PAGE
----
The results of First Nation student’s on-reserve who participated in provincial standardized testing show that Ontario has a long ways to go to catch up. The literacy rates for elementary school students in Ontario are a very low twenty-one per cent for boys and thirty-two per cent for girls.

That is well below the provincial average for off-reserve schools. It is shockingly low. Read the rest of this entry »

posted in Aboriginal and Inuit Non-Mining Issues, Northern Ontario/Canada Regional Media | 0 Comments

18th December 2014

Despite rulemaking ban, US DOI will continue sage grouse fight – by Dorothy Kosich (Mineweb.com – December 18, 2014)


New Consolidated and Further Continuing Appropriations Act gives U.S. miners some breathing room from ESA and “Waters of the U.S.” designations.

RENO (MINEWEB) – After President Obama signed a $1.1 trillion omnibus bill into law, Interior Secretary Sally Jewell Wednesday attacked the rider that prohibits the U.S. Fish & Wildlife Service from writing and issuing rules related to the sage grouse, which could stymie new mining development and expansion of current mining operations in 11 Western states.

The rider for the Consolidated and Further Continuing Appropriations Act of 2015 imposes a one-year ban on new Endangered Species Act protection for the sage grouse. The rider was introduced by Rep. Mark Amodei, R-Nevada, and former president of the Nevada Mining Association, which includes a number of major U.S. gold mines within its membership.

Jewell declared, “It is disappointing that some members of Congress are more interested in political posturing than finding solutions to conserve the sagebrush landscape and the western way of life. Rather than helping the communities they profess to benefit, these members will only create uncertainty, encourage conflict and undermine the unprecedented progress that is happening through the West.”

“The consequence of this rider is that it prevents the Service from finalizing a rule that would provide certainty to landowners, giving them assurance that they can continue economic activities compatible with the conservation of the species, such as properly managed livestock and ranging activities,” said Jewell’s statement. Read the rest of this entry »

posted in International Media Resource Articles, Mining Environmental and Water Shortage Issues, United States Mining and History | 0 Comments

18th December 2014

Activist launches boardroom battle over fees to mining financier – by Jacquie McNish (Globe and Mail – December 17, 2014)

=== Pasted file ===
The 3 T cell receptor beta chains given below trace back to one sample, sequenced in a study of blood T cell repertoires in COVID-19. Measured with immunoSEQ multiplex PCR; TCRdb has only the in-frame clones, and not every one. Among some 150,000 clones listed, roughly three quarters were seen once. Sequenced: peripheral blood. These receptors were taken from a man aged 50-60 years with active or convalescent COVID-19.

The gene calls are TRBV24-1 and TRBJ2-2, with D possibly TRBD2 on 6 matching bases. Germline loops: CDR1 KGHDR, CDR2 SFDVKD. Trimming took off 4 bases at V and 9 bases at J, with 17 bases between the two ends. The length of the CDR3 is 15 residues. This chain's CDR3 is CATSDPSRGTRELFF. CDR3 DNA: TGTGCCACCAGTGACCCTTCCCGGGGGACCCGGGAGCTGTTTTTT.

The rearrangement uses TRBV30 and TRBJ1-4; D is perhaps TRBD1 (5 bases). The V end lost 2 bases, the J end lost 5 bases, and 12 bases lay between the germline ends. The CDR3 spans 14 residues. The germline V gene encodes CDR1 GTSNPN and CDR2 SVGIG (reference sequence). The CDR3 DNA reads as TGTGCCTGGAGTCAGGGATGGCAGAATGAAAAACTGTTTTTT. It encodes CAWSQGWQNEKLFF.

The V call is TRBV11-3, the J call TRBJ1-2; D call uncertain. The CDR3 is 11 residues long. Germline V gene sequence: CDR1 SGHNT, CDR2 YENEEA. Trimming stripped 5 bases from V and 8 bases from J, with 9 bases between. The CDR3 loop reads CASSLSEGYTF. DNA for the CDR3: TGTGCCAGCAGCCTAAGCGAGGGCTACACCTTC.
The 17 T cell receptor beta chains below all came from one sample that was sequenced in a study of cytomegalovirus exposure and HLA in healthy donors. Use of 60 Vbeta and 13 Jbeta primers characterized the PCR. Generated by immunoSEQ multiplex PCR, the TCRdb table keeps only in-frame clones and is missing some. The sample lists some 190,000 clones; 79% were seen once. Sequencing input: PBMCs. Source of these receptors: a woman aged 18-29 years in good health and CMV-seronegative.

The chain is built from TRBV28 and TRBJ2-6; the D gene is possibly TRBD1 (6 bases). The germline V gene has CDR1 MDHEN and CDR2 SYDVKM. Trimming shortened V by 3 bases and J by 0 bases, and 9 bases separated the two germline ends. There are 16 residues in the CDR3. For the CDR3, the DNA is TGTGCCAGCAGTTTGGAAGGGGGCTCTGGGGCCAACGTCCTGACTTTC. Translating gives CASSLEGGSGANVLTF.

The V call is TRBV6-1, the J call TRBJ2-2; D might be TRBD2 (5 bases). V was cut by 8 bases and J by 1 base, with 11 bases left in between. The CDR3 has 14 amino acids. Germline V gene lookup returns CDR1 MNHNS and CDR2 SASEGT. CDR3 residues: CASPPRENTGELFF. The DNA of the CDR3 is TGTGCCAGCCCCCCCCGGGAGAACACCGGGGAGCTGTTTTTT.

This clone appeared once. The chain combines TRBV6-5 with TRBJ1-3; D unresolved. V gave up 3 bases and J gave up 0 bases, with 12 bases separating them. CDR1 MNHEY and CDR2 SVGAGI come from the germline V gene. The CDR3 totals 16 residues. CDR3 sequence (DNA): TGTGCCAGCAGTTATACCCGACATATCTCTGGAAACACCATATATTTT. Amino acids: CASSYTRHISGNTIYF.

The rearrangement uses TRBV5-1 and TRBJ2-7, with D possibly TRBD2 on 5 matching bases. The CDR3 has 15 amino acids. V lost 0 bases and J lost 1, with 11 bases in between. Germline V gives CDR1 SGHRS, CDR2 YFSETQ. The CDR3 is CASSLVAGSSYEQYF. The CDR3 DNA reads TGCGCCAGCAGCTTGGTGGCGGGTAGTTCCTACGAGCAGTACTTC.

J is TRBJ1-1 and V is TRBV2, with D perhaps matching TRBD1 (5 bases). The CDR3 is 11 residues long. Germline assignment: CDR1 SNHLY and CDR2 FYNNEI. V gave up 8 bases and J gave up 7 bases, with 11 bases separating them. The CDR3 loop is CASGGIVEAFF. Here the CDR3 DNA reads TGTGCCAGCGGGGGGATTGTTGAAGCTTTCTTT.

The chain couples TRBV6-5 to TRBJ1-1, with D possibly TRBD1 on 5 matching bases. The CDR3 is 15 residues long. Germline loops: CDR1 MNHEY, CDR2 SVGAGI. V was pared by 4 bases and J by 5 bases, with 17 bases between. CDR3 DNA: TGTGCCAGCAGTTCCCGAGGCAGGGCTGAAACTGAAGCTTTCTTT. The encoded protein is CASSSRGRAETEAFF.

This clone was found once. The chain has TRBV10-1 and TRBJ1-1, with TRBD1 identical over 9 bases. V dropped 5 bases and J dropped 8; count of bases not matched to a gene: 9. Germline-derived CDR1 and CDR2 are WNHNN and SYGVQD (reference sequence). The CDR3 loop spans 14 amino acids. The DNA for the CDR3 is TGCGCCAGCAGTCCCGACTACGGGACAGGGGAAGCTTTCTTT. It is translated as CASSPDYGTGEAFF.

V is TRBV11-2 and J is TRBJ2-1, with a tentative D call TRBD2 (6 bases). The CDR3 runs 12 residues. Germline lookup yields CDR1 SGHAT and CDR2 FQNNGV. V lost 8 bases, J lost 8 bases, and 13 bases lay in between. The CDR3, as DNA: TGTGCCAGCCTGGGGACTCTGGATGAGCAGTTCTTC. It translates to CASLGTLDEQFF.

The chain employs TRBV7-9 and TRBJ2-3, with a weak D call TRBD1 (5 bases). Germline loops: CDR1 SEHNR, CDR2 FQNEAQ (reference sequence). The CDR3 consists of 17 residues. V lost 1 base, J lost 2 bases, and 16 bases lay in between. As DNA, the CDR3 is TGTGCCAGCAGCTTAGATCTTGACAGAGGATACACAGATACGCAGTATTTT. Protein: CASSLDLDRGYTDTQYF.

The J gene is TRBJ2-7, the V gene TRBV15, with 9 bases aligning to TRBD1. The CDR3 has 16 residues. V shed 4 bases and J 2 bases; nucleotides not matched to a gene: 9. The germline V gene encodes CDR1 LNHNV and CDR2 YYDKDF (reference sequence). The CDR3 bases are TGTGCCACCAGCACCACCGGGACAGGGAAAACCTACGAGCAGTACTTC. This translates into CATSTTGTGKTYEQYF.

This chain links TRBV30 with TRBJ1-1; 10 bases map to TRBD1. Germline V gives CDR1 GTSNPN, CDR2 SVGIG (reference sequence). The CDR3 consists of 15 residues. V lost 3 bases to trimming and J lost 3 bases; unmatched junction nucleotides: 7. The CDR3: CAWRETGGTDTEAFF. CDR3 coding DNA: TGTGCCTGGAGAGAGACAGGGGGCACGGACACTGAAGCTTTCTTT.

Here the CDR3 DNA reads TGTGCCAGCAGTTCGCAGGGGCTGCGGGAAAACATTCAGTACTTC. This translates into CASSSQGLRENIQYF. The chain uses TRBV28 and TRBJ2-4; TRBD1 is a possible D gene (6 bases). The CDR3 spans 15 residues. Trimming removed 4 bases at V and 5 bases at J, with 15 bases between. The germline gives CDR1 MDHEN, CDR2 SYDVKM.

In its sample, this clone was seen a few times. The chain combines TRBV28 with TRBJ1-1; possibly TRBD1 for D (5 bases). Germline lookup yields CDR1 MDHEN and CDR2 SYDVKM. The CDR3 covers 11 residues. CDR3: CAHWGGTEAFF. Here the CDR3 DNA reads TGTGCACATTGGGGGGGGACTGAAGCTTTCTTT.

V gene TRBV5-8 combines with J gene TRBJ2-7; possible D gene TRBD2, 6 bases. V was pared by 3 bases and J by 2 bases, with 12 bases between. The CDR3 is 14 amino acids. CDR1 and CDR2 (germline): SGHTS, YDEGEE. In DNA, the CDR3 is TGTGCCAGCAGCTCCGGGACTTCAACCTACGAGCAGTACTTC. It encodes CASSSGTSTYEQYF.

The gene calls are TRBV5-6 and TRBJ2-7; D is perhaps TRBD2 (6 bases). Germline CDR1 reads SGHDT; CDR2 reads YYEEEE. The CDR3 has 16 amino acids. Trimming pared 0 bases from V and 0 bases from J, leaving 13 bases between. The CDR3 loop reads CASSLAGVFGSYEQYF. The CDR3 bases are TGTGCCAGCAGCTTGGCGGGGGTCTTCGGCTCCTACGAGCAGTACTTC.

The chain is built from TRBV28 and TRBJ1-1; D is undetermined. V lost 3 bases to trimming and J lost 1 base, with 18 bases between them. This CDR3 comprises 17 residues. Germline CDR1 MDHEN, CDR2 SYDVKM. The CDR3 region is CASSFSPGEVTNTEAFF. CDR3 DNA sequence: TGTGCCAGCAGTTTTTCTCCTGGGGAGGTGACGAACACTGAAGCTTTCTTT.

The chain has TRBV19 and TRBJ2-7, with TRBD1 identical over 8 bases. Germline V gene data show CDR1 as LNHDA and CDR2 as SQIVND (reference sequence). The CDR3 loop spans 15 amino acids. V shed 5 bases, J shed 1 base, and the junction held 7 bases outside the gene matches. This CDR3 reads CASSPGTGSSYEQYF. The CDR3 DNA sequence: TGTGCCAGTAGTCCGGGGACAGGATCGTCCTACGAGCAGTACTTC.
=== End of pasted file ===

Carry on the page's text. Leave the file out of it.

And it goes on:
The Globe and Mail is Canada’s national newspaper with the second largest broadsheet circulation in the country. It has enormous influence on Canada’s political and business elite.

Globe-trotting junior mining financier Stan Bharti has been targeted by a shareholder activist in a boardroom battle that could test the limits of compensation at money-losing companies.

Mr. Bharti, through his private, family-owned Toronto company Forbes & Manhattan, manages a large portfolio of publicly listed resource startups with mostly undeveloped properties in such remote corners as Kurdistan, Ethiopia and Mongolia. Mr. Bharti and a close-knit group of executives and directors have pocketed millions of dollars in consulting fees, bonuses and other payments at a time when a number of companies managed by Forbes & Manhattan have suffered declining financial health and stock performance.

His roster of advisers and directors includes retired Canadian major-general Lewis MacKenzie, former federal cabinet minister Pierre Pettigrew and Canada’s former ambassador to Iran, Ken Taylor. Mr. Bharti’s most prominent adviser, CNN talk show host Larry King, described himself in a Forbes & Manhattan promotional video as a global ambassador. “I provide the contacts, Stan does the close,” he said. which “equals success.”

In recent years, Mr. Bharti and his family have hosted lavish investor conferences at exclusive resorts, in Mexico and Brazil, featuring vodka-cooling ice sculptures and high-profile businessmen such as Eike Batista and Jim Rogers. Read the rest of this entry »

posted in Canada Mining, Canadian Media Resource Articles | 0 Comments